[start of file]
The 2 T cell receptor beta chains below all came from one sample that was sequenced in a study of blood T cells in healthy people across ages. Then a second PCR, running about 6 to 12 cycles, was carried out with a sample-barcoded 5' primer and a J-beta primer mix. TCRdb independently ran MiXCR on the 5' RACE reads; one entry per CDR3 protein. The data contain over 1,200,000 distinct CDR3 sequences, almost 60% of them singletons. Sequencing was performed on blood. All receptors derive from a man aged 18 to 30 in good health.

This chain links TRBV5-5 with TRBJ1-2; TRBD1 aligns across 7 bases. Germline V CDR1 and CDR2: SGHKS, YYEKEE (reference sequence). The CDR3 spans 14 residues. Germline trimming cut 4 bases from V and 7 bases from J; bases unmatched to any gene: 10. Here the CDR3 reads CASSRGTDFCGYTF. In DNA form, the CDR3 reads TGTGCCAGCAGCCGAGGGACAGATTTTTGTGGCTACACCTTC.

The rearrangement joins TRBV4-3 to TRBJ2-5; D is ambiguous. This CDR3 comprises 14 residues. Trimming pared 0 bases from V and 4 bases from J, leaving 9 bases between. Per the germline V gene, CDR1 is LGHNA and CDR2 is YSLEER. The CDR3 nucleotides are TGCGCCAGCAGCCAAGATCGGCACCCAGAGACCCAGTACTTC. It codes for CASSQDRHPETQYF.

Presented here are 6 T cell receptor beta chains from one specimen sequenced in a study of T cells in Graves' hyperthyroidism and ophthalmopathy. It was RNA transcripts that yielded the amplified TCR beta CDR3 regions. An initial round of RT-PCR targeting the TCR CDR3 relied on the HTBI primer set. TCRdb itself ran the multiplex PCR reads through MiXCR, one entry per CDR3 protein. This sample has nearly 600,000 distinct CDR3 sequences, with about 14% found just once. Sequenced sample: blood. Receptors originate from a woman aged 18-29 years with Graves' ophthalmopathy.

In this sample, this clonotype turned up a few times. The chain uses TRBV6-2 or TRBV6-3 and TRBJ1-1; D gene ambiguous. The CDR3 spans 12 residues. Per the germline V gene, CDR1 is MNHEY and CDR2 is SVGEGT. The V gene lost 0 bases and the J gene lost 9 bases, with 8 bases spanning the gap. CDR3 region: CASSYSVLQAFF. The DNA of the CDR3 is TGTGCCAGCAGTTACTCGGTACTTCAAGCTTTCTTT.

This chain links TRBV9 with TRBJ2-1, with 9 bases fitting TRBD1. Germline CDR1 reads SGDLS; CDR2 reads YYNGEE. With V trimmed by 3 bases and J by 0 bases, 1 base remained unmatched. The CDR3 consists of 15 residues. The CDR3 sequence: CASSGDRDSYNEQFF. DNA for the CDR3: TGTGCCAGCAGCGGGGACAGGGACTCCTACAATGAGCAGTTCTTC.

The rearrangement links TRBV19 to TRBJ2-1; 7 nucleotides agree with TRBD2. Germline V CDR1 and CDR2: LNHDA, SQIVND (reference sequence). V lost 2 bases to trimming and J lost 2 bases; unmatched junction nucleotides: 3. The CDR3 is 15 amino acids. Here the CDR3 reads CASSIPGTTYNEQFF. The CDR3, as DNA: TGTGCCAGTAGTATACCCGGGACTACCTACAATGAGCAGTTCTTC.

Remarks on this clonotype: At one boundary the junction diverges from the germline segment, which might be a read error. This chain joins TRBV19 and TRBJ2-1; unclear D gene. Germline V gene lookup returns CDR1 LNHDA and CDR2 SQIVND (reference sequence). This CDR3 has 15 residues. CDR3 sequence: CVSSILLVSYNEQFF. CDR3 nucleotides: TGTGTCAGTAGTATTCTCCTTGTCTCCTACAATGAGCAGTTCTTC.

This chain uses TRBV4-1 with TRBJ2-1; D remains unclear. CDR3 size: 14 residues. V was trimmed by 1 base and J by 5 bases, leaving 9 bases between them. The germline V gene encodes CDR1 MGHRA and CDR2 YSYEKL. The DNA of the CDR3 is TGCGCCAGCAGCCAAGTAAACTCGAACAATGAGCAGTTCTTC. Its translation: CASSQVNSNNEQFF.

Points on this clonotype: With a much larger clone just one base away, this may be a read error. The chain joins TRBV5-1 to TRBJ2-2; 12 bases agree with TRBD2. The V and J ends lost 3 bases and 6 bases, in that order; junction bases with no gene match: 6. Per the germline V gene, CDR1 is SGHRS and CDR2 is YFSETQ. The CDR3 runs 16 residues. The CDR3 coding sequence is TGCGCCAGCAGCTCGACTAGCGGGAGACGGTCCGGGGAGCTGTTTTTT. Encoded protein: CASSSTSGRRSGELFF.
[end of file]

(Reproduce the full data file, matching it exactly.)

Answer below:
The 2 T cell receptor beta chains below all came from one sample that was sequenced in a study of blood T cells in healthy people across ages. Then a second PCR, running about 6 to 12 cycles, was carried out with a sample-barcoded 5' primer and a J-beta primer mix. TCRdb independently ran MiXCR on the 5' RACE reads; one entry per CDR3 protein. The data contain over 1,200,000 distinct CDR3 sequences, almost 60% of them singletons. Sequencing was performed on blood. All receptors derive from a man aged 18 to 30 in good health.

This chain links TRBV5-5 with TRBJ1-2; TRBD1 aligns across 7 bases. Germline V CDR1 and CDR2: SGHKS, YYEKEE (reference sequence). The CDR3 spans 14 residues. Germline trimming cut 4 bases from V and 7 bases from J; bases unmatched to any gene: 10. Here the CDR3 reads CASSRGTDFCGYTF. In DNA form, the CDR3 reads TGTGCCAGCAGCCGAGGGACAGATTTTTGTGGCTACACCTTC.

The rearrangement joins TRBV4-3 to TRBJ2-5; D is ambiguous. This CDR3 comprises 14 residues. Trimming pared 0 bases from V and 4 bases from J, leaving 9 bases between. Per the germline V gene, CDR1 is LGHNA and CDR2 is YSLEER. The CDR3 nucleotides are TGCGCCAGCAGCCAAGATCGGCACCCAGAGACCCAGTACTTC. It codes for CASSQDRHPETQYF.

Presented here are 6 T cell receptor beta chains from one specimen sequenced in a study of T cells in Graves' hyperthyroidism and ophthalmopathy. It was RNA transcripts that yielded the amplified TCR beta CDR3 regions. An initial round of RT-PCR targeting the TCR CDR3 relied on the HTBI primer set. TCRdb itself ran the multiplex PCR reads through MiXCR, one entry per CDR3 protein. This sample has nearly 600,000 distinct CDR3 sequences, with about 14% found just once. Sequenced sample: blood. Receptors originate from a woman aged 18-29 years with Graves' ophthalmopathy.

In this sample, this clonotype turned up a few times. The chain uses TRBV6-2 or TRBV6-3 and TRBJ1-1; D gene ambiguous. The CDR3 spans 12 residues. Per the germline V gene, CDR1 is MNHEY and CDR2 is SVGEGT. The V gene lost 0 bases and the J gene lost 9 bases, with 8 bases spanning the gap. CDR3 region: CASSYSVLQAFF. The DNA of the CDR3 is TGTGCCAGCAGTTACTCGGTACTTCAAGCTTTCTTT.

This chain links TRBV9 with TRBJ2-1, with 9 bases fitting TRBD1. Germline CDR1 reads SGDLS; CDR2 reads YYNGEE. With V trimmed by 3 bases and J by 0 bases, 1 base remained unmatched. The CDR3 consists of 15 residues. The CDR3 sequence: CASSGDRDSYNEQFF. DNA for the CDR3: TGTGCCAGCAGCGGGGACAGGGACTCCTACAATGAGCAGTTCTTC.

The rearrangement links TRBV19 to TRBJ2-1; 7 nucleotides agree with TRBD2. Germline V CDR1 and CDR2: LNHDA, SQIVND (reference sequence). V lost 2 bases to trimming and J lost 2 bases; unmatched junction nucleotides: 3. The CDR3 is 15 amino acids. Here the CDR3 reads CASSIPGTTYNEQFF. The CDR3, as DNA: TGTGCCAGTAGTATACCCGGGACTACCTACAATGAGCAGTTCTTC.

Remarks on this clonotype: At one boundary the junction diverges from the germline segment, which might be a read error. This chain joins TRBV19 and TRBJ2-1; unclear D gene. Germline V gene lookup returns CDR1 LNHDA and CDR2 SQIVND (reference sequence). This CDR3 has 15 residues. CDR3 sequence: CVSSILLVSYNEQFF. CDR3 nucleotides: TGTGTCAGTAGTATTCTCCTTGTCTCCTACAATGAGCAGTTCTTC.

This chain uses TRBV4-1 with TRBJ2-1; D remains unclear. CDR3 size: 14 residues. V was trimmed by 1 base and J by 5 bases, leaving 9 bases between them. The germline V gene encodes CDR1 MGHRA and CDR2 YSYEKL. The DNA of the CDR3 is TGCGCCAGCAGCCAAGTAAACTCGAACAATGAGCAGTTCTTC. Its translation: CASSQVNSNNEQFF.

Points on this clonotype: With a much larger clone just one base away, this may be a read error. The chain joins TRBV5-1 to TRBJ2-2; 12 bases agree with TRBD2. The V and J ends lost 3 bases and 6 bases, in that order; junction bases with no gene match: 6. Per the germline V gene, CDR1 is SGHRS and CDR2 is YFSETQ. The CDR3 runs 16 residues. The CDR3 coding sequence is TGCGCCAGCAGCTCGACTAGCGGGAGACGGTCCGGGGAGCTGTTTTTT. Encoded protein: CASSSTSGRRSGELFF.